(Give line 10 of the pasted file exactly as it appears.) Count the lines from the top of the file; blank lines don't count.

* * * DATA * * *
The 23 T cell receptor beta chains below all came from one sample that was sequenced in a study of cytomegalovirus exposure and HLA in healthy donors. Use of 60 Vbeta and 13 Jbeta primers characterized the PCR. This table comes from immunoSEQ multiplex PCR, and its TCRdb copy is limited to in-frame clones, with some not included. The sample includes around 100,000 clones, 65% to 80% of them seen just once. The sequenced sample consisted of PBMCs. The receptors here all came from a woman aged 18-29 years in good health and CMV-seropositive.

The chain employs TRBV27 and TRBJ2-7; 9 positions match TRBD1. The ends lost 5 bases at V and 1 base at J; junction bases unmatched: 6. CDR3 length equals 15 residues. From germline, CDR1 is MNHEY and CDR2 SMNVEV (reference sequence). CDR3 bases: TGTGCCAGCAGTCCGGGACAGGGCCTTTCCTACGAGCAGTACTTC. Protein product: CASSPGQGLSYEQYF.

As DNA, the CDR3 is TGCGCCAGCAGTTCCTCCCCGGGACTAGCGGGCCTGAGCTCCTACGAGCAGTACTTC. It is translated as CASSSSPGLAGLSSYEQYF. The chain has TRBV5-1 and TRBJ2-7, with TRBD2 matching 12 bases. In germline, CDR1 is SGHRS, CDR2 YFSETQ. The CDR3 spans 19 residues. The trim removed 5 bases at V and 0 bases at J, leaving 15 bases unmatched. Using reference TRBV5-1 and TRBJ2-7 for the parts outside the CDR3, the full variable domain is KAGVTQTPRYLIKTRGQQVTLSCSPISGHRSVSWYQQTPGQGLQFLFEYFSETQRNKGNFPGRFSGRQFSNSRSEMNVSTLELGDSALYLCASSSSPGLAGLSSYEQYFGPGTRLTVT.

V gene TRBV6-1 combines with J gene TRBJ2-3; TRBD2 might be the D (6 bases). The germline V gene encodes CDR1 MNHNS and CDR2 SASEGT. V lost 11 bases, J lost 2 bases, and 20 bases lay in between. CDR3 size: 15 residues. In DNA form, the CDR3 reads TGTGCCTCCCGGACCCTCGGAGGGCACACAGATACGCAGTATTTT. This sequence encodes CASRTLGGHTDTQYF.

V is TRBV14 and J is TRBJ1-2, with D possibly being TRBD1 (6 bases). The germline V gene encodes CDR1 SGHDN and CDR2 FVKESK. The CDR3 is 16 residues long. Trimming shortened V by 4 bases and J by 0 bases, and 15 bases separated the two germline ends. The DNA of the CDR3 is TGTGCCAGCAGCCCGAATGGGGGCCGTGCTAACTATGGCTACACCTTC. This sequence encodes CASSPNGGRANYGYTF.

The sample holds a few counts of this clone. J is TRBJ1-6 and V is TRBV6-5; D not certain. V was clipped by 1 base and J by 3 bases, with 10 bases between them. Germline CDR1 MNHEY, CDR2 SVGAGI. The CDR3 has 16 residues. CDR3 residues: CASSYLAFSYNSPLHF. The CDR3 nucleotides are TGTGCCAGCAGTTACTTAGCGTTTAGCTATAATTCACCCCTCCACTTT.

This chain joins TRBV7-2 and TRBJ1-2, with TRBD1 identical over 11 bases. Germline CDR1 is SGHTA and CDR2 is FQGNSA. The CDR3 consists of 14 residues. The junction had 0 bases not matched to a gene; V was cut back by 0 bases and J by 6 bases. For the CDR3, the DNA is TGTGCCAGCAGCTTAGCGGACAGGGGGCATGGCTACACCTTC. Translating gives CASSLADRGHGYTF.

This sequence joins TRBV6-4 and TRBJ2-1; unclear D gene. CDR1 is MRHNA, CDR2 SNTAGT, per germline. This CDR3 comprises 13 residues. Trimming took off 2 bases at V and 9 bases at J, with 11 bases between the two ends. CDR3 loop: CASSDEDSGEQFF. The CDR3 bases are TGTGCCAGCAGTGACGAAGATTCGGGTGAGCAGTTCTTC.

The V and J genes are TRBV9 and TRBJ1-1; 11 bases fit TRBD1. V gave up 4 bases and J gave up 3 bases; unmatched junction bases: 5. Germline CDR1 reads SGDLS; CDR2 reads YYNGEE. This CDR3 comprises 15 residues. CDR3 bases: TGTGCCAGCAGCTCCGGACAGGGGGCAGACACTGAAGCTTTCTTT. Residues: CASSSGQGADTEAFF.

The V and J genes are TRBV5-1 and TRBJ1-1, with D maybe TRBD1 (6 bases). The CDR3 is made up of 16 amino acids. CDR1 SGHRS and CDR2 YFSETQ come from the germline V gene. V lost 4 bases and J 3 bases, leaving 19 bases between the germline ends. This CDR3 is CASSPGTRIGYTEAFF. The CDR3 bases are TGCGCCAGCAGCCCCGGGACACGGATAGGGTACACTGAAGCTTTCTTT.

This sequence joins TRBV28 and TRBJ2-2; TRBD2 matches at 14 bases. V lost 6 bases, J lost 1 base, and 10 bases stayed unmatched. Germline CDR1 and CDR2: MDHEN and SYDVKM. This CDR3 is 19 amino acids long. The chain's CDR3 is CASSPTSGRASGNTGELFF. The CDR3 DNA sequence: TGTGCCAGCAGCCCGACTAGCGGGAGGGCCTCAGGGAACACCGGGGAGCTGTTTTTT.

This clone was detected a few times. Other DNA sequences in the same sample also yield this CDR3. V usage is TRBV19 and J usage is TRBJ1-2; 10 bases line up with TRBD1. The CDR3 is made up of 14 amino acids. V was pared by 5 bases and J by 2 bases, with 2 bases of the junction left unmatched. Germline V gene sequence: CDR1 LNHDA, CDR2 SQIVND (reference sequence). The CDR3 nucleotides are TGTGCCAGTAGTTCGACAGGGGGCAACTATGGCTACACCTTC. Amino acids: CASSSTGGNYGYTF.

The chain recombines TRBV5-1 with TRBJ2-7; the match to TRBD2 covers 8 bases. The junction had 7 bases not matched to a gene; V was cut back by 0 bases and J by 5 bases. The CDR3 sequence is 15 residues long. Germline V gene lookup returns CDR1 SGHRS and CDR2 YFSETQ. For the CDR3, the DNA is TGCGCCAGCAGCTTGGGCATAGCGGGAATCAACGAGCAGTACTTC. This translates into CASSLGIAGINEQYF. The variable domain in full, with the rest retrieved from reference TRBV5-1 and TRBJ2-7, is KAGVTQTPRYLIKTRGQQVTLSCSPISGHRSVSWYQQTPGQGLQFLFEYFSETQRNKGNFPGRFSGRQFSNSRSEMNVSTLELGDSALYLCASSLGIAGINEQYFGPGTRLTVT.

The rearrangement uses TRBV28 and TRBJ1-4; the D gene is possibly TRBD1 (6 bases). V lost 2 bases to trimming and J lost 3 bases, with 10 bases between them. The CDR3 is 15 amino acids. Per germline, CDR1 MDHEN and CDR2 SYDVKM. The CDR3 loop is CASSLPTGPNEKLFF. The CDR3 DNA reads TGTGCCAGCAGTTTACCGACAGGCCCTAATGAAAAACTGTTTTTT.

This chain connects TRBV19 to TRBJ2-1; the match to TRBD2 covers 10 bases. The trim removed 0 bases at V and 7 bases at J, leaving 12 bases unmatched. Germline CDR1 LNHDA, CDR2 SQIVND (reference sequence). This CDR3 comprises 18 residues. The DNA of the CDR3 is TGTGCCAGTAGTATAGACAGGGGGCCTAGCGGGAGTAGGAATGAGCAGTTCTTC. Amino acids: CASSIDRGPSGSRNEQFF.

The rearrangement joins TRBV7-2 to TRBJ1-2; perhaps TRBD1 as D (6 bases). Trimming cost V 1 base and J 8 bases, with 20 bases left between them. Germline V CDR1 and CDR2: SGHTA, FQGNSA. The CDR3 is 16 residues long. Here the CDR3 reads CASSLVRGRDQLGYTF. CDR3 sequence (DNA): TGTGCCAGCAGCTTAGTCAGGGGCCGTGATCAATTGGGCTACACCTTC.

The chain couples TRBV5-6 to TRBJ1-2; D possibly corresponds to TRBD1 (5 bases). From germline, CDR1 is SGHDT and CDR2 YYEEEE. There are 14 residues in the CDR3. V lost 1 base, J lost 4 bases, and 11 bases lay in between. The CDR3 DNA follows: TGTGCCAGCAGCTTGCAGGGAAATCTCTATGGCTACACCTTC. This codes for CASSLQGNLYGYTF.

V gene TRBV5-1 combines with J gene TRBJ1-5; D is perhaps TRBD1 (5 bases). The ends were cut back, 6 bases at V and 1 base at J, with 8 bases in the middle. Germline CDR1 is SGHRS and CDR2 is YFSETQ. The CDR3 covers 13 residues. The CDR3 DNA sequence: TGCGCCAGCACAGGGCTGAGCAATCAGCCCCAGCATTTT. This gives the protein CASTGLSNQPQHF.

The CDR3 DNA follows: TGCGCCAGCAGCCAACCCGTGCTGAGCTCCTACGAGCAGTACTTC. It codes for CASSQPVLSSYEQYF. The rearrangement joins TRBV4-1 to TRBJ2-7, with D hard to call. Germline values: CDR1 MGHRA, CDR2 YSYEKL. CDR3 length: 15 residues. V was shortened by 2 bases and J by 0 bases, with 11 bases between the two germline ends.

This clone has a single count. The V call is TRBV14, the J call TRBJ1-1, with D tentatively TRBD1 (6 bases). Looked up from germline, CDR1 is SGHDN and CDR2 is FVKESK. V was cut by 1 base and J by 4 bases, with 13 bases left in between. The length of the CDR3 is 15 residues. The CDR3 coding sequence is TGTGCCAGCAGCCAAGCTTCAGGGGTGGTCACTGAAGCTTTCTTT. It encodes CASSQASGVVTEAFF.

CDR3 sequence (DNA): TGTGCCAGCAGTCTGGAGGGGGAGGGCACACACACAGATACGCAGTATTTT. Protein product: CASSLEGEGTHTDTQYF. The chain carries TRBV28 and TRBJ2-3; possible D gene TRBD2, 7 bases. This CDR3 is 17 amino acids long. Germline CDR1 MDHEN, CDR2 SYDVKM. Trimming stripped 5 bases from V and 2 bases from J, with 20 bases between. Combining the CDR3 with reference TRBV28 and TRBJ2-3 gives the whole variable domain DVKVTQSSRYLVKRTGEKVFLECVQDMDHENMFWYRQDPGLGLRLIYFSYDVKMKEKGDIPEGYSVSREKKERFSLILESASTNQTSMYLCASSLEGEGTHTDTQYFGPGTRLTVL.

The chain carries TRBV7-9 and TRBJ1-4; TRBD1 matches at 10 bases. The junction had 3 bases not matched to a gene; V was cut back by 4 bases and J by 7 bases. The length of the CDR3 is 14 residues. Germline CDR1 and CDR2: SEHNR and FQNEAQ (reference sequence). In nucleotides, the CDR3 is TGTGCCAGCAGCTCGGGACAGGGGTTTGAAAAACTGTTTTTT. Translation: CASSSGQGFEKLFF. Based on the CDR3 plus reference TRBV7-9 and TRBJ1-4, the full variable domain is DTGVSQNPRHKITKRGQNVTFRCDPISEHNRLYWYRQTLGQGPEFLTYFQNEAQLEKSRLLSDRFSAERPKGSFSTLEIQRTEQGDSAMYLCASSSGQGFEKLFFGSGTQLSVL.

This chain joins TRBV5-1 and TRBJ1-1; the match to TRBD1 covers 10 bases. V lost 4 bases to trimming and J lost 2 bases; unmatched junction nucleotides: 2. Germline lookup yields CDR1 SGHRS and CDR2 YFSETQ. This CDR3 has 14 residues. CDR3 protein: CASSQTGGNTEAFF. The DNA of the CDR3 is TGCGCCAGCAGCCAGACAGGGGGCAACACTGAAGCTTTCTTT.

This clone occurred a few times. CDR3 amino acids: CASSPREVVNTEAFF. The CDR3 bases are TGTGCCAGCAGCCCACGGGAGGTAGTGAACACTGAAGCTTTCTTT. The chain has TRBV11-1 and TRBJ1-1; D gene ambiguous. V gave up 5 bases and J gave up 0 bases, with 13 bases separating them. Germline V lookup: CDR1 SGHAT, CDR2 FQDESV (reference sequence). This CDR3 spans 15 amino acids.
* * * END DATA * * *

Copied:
The V and J genes are TRBV5-1 and TRBJ1-1, with D maybe TRBD1 (6 bases). The CDR3 is made up of 16 amino acids. CDR1 SGHRS and CDR2 YFSETQ come from the germline V gene. V lost 4 bases and J 3 bases, leaving 19 bases between the germline ends. This CDR3 is CASSPGTRIGYTEAFF. The CDR3 bases are TGCGCCAGCAGCCCCGGGACACGGATAGGGTACACTGAAGCTTTCTTT.